1. Downsize your living space
If you’re nearing retirement, it may be that you own your home outright, or that you will before your career wraps up for good. If that’s the case, downsizing your living space could really help make up for limited savings.
First of all, a smaller home should be less expensive to heat, cool, and maintain than a larger one. And if you stay in the same area but dump some square footage, your property tax bill could shrink, as could your homeowners insurance premiums.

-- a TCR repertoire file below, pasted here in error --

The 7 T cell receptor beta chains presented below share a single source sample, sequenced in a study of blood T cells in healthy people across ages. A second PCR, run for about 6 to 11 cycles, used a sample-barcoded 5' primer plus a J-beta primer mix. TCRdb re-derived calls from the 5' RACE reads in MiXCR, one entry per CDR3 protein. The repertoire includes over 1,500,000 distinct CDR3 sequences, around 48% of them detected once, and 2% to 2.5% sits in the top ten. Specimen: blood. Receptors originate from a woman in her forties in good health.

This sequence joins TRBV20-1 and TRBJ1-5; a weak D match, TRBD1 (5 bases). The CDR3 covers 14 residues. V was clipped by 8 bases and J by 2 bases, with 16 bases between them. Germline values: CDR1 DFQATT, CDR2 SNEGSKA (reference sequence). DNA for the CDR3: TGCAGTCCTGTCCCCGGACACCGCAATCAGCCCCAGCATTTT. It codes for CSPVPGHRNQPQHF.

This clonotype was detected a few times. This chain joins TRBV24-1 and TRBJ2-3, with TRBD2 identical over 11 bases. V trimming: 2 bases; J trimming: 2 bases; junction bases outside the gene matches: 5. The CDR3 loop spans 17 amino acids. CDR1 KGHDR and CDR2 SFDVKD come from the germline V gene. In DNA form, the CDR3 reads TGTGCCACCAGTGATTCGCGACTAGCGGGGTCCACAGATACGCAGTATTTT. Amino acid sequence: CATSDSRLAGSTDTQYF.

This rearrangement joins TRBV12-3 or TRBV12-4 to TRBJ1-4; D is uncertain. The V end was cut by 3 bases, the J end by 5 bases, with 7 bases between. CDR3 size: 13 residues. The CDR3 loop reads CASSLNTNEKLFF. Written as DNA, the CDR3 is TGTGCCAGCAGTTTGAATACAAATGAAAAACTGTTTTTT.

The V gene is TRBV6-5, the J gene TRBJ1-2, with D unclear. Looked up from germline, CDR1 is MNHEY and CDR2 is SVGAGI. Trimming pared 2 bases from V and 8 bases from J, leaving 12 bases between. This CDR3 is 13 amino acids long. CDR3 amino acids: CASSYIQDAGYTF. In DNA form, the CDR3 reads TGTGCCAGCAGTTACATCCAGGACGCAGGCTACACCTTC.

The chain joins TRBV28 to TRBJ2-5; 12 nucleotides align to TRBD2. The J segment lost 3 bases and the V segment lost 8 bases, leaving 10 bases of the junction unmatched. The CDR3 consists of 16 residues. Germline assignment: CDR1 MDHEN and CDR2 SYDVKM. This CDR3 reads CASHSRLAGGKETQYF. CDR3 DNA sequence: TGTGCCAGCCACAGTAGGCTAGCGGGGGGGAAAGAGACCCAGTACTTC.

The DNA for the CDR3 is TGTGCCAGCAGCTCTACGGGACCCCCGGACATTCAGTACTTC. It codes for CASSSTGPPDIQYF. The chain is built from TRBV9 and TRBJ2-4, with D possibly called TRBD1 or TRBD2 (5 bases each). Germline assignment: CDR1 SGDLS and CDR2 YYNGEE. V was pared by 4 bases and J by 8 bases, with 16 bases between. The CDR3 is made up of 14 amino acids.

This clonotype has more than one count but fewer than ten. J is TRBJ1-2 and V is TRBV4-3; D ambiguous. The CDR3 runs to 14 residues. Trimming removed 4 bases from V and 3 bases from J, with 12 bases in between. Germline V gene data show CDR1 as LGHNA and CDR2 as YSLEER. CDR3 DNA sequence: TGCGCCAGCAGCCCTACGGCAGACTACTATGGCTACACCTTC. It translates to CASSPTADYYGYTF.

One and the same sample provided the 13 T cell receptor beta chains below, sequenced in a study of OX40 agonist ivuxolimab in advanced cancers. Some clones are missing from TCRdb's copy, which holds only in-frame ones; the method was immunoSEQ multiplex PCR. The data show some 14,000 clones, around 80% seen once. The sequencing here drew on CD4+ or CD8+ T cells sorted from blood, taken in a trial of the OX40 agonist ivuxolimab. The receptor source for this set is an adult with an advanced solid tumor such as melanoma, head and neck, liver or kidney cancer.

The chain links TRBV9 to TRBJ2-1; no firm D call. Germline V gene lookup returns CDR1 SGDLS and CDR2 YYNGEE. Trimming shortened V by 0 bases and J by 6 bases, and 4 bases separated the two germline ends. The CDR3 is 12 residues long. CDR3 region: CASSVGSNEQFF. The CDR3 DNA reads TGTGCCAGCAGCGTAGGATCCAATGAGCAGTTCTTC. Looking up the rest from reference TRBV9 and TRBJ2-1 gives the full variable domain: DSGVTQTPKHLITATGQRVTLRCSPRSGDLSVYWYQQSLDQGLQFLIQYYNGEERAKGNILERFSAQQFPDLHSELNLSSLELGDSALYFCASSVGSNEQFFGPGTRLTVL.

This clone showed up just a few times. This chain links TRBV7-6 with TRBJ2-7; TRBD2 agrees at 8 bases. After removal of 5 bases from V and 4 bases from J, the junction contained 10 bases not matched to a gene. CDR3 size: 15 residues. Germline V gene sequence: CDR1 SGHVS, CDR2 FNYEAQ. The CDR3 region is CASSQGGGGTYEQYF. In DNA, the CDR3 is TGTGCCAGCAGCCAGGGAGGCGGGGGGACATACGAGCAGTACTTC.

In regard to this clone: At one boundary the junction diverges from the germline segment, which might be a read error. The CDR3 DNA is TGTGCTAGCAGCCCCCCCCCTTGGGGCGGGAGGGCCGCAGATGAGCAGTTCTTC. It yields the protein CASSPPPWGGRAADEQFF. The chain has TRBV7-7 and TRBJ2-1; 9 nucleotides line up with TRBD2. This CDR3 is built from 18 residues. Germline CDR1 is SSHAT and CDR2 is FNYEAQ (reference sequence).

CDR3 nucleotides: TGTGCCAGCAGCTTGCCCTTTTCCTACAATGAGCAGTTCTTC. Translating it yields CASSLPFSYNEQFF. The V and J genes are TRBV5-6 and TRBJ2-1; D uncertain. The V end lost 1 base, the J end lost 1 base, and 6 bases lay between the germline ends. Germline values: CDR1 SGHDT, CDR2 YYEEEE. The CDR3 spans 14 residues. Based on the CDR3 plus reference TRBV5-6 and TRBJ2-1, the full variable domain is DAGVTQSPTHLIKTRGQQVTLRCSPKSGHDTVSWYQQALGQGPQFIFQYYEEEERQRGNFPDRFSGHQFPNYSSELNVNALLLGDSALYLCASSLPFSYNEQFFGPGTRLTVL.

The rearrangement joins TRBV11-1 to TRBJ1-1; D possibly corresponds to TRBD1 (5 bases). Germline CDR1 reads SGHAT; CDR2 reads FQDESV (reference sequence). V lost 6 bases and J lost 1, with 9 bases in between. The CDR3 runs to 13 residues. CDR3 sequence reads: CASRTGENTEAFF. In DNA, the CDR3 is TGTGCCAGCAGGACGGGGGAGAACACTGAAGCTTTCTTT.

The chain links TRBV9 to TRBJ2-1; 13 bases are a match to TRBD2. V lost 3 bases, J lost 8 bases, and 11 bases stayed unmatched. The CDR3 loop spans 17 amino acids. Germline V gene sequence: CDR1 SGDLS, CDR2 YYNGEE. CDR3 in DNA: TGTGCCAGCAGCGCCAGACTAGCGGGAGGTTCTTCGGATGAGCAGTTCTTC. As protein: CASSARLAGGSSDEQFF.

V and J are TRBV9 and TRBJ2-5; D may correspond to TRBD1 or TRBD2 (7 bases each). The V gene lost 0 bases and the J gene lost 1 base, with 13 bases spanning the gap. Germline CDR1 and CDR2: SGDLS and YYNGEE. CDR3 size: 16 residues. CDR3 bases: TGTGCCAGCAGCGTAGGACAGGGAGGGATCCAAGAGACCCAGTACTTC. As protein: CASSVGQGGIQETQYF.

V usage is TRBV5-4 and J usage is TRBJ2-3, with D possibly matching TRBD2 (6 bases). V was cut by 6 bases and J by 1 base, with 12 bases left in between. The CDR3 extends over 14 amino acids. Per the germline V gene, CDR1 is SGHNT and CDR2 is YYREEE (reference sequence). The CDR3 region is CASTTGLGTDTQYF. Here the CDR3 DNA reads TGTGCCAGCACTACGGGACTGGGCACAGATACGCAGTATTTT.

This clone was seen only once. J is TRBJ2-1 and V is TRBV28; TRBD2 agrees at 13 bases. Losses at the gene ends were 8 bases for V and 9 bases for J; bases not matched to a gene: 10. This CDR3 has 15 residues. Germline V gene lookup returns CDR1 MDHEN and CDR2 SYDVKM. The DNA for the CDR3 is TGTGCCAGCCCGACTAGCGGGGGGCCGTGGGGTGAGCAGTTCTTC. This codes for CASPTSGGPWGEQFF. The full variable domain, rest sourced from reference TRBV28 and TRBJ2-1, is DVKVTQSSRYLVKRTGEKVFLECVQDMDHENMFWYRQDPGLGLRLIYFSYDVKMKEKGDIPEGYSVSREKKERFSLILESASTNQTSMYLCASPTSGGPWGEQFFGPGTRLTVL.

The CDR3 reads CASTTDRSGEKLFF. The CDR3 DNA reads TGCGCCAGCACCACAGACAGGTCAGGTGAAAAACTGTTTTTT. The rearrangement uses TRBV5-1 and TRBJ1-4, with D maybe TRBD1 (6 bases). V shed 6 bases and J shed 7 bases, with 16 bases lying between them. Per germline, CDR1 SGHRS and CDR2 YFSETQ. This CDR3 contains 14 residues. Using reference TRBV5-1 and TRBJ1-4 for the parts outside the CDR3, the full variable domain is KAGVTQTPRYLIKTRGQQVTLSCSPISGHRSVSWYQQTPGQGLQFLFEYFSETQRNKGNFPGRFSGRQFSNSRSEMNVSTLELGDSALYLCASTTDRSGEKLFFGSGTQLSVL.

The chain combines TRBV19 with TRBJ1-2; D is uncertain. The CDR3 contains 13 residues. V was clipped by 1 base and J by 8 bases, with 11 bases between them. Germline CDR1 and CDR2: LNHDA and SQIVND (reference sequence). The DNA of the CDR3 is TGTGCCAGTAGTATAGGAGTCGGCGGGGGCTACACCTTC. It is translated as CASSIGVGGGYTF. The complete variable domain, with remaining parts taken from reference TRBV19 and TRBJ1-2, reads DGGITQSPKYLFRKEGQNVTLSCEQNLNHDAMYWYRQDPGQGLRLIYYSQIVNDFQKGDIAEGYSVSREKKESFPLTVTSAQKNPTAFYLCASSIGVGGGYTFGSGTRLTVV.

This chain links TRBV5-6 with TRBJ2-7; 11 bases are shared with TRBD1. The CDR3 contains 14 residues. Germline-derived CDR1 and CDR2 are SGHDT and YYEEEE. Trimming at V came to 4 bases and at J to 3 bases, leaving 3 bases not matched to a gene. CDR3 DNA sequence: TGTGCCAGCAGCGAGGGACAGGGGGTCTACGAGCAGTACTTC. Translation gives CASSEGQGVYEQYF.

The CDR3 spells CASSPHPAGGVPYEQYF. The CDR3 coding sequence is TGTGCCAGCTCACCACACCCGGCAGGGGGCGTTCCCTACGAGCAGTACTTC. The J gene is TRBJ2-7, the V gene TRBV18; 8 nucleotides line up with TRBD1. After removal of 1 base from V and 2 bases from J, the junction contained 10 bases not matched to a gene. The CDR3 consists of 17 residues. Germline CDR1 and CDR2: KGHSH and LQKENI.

But also, if you own your home mortgage-free, or have a lot of equity in it, then selling a larger space and buying a smaller one could leave you with a chunk of cash to pocket. You can then invest that money to generate some growth and tap it as you would an IRA or 401(k) when you need income to keep up with your expenses.
2. Get rid of a car
When you work full-time, it’s often the case that you need a vehicle to get to work. But once you’re retired, you may not need to use a car every day, even if you live someplace without much public transportation. And so getting rid of a car could end up saving you a lot of money.